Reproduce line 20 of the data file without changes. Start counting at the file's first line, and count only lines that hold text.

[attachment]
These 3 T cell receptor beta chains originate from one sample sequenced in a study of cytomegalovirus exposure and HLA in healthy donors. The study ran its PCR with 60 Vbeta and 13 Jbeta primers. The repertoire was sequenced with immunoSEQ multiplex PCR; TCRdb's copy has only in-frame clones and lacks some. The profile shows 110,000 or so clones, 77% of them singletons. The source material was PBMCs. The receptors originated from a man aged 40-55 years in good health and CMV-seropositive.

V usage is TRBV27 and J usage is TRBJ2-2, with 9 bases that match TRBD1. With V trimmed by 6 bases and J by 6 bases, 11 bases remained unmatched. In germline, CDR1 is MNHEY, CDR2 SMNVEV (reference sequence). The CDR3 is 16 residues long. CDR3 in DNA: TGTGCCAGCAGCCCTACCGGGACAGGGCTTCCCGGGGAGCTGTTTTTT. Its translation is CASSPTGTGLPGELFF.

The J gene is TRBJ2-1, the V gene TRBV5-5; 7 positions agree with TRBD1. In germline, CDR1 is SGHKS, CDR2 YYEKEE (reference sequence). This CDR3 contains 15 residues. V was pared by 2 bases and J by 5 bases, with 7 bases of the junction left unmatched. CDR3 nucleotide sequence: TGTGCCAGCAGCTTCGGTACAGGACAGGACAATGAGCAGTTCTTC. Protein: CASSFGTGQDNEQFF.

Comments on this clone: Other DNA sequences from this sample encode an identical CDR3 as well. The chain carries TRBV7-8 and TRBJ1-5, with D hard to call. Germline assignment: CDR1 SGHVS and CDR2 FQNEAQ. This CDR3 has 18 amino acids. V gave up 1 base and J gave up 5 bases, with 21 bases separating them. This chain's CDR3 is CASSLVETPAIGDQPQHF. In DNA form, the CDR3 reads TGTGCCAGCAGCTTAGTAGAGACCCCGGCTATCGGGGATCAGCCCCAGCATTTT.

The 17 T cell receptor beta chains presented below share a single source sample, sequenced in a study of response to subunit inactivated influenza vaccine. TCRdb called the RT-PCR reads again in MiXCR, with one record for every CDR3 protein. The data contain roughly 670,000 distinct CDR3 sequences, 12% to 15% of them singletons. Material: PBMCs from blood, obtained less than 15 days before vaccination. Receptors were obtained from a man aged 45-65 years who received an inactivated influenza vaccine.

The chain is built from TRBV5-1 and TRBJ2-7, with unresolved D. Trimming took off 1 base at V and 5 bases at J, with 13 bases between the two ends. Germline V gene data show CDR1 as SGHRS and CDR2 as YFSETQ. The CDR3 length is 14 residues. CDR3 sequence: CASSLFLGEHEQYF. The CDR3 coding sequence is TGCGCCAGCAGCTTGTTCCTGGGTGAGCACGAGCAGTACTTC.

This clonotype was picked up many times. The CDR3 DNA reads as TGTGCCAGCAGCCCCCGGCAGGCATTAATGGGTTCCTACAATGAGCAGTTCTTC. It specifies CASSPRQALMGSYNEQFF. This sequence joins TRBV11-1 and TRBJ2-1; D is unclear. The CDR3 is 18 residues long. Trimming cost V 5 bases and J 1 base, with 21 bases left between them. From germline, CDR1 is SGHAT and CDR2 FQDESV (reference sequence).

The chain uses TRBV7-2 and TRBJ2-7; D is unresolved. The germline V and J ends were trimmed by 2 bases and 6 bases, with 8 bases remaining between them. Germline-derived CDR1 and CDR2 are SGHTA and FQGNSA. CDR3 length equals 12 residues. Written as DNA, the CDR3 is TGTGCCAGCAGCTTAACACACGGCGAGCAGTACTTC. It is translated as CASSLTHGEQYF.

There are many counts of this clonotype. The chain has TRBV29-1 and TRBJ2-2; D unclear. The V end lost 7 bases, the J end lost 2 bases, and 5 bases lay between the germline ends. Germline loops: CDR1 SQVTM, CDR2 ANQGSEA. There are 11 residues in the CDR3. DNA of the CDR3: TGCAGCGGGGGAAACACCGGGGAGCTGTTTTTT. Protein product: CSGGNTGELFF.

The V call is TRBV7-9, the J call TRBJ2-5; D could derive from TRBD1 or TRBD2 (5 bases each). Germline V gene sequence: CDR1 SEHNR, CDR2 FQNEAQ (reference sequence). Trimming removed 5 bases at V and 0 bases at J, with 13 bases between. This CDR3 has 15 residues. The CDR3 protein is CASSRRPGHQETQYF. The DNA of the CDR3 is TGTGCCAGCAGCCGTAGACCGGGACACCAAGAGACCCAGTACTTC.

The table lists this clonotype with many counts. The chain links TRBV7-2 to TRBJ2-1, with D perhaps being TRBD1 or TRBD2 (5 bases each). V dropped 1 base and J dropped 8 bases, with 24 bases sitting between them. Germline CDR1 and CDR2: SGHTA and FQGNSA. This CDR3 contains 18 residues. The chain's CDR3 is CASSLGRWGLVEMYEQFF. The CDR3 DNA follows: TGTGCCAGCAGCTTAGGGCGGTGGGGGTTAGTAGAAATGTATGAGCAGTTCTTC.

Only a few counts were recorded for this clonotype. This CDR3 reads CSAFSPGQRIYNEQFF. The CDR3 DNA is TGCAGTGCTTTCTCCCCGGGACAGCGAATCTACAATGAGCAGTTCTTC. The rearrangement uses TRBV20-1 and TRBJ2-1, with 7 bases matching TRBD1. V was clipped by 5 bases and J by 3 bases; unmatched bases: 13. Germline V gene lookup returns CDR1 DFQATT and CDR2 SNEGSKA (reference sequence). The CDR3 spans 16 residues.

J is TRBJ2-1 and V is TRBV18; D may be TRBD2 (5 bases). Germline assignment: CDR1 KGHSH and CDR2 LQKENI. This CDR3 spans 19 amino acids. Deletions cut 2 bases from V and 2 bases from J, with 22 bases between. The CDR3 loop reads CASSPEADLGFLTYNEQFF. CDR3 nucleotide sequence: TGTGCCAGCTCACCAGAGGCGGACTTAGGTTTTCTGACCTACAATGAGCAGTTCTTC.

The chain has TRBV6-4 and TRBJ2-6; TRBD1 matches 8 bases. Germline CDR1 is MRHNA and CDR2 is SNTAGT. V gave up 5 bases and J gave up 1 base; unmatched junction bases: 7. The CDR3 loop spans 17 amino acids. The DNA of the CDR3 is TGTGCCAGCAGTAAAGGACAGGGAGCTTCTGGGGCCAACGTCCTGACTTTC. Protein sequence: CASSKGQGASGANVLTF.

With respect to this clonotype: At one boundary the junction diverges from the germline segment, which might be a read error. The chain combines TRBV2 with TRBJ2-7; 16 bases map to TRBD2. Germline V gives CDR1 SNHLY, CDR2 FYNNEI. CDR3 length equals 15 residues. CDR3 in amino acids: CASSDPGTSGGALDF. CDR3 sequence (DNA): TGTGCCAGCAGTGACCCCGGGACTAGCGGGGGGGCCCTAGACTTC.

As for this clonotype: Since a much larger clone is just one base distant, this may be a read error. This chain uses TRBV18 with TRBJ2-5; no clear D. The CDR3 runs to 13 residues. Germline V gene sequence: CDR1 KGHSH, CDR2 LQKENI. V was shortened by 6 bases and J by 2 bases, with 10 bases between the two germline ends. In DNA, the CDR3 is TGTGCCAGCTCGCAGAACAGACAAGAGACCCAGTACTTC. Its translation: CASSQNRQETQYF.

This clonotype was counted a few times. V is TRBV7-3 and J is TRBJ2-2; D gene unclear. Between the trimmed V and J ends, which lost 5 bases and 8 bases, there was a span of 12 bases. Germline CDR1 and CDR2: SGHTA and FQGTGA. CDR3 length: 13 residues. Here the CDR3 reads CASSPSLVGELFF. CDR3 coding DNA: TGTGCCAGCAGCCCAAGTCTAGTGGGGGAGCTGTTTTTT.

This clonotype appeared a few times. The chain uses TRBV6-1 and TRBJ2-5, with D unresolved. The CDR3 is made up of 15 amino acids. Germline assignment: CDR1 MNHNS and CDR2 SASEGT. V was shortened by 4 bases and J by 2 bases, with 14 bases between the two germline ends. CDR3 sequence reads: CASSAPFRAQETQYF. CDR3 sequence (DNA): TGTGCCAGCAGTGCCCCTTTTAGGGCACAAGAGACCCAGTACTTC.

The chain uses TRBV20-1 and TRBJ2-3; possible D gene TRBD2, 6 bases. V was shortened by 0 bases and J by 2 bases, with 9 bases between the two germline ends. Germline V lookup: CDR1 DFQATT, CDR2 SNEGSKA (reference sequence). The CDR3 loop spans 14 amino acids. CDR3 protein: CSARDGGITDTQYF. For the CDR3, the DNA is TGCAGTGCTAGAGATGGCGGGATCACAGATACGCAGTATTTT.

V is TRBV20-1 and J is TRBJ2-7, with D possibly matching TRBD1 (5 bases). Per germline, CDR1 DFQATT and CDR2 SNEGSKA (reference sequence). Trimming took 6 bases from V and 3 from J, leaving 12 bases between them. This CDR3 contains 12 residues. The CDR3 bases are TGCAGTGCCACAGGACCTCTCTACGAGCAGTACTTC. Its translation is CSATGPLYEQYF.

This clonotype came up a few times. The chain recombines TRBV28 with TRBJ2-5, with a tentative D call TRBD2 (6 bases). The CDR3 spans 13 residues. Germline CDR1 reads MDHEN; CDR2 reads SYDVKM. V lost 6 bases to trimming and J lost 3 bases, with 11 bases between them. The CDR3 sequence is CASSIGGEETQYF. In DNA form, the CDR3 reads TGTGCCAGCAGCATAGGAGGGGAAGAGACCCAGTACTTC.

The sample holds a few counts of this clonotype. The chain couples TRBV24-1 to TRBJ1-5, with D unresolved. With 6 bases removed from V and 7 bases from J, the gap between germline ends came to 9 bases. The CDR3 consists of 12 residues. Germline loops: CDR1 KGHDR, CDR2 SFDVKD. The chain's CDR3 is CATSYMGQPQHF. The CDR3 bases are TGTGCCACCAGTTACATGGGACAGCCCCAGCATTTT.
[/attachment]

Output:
V is TRBV20-1 and J is TRBJ2-7, with D possibly matching TRBD1 (5 bases). Per germline, CDR1 DFQATT and CDR2 SNEGSKA (reference sequence). Trimming took 6 bases from V and 3 from J, leaving 12 bases between them. This CDR3 contains 12 residues. The CDR3 bases are TGCAGTGCCACAGGACCTCTCTACGAGCAGTACTTC. Its translation is CSATGPLYEQYF.